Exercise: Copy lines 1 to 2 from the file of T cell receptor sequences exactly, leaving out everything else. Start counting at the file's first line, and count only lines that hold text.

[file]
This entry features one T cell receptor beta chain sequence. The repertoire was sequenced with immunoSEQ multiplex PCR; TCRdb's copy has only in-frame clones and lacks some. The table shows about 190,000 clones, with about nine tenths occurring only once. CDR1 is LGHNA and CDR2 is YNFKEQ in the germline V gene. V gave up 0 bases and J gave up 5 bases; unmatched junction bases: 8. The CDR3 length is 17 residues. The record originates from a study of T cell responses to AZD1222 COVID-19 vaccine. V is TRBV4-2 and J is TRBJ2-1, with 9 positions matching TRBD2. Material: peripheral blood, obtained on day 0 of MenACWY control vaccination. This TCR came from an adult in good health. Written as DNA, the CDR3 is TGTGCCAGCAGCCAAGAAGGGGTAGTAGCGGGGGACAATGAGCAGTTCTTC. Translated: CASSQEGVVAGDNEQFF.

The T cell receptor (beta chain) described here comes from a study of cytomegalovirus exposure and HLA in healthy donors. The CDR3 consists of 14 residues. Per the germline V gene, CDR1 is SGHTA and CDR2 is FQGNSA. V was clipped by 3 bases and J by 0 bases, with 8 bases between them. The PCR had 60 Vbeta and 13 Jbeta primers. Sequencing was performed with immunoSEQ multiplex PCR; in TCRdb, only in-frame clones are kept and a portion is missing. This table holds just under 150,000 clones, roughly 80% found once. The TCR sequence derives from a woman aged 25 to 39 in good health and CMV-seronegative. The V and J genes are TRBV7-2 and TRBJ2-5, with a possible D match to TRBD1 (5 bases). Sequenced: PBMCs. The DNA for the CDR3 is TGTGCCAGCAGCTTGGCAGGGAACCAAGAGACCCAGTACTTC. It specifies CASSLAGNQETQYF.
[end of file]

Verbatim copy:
This entry features one T cell receptor beta chain sequence. The repertoire was sequenced with immunoSEQ multiplex PCR; TCRdb's copy has only in-frame clones and lacks some. The table shows about 190,000 clones, with about nine tenths occurring only once. CDR1 is LGHNA and CDR2 is YNFKEQ in the germline V gene. V gave up 0 bases and J gave up 5 bases; unmatched junction bases: 8. The CDR3 length is 17 residues. The record originates from a study of T cell responses to AZD1222 COVID-19 vaccine. V is TRBV4-2 and J is TRBJ2-1, with 9 positions matching TRBD2. Material: peripheral blood, obtained on day 0 of MenACWY control vaccination. This TCR came from an adult in good health. Written as DNA, the CDR3 is TGTGCCAGCAGCCAAGAAGGGGTAGTAGCGGGGGACAATGAGCAGTTCTTC. Translated: CASSQEGVVAGDNEQFF.

The T cell receptor (beta chain) described here comes from a study of cytomegalovirus exposure and HLA in healthy donors. The CDR3 consists of 14 residues. Per the germline V gene, CDR1 is SGHTA and CDR2 is FQGNSA. V was clipped by 3 bases and J by 0 bases, with 8 bases between them. The PCR had 60 Vbeta and 13 Jbeta primers. Sequencing was performed with immunoSEQ multiplex PCR; in TCRdb, only in-frame clones are kept and a portion is missing. This table holds just under 150,000 clones, roughly 80% found once. The TCR sequence derives from a woman aged 25 to 39 in good health and CMV-seronegative. The V and J genes are TRBV7-2 and TRBJ2-5, with a possible D match to TRBD1 (5 bases). Sequenced: PBMCs. The DNA for the CDR3 is TGTGCCAGCAGCTTGGCAGGGAACCAAGAGACCCAGTACTTC. It specifies CASSLAGNQETQYF.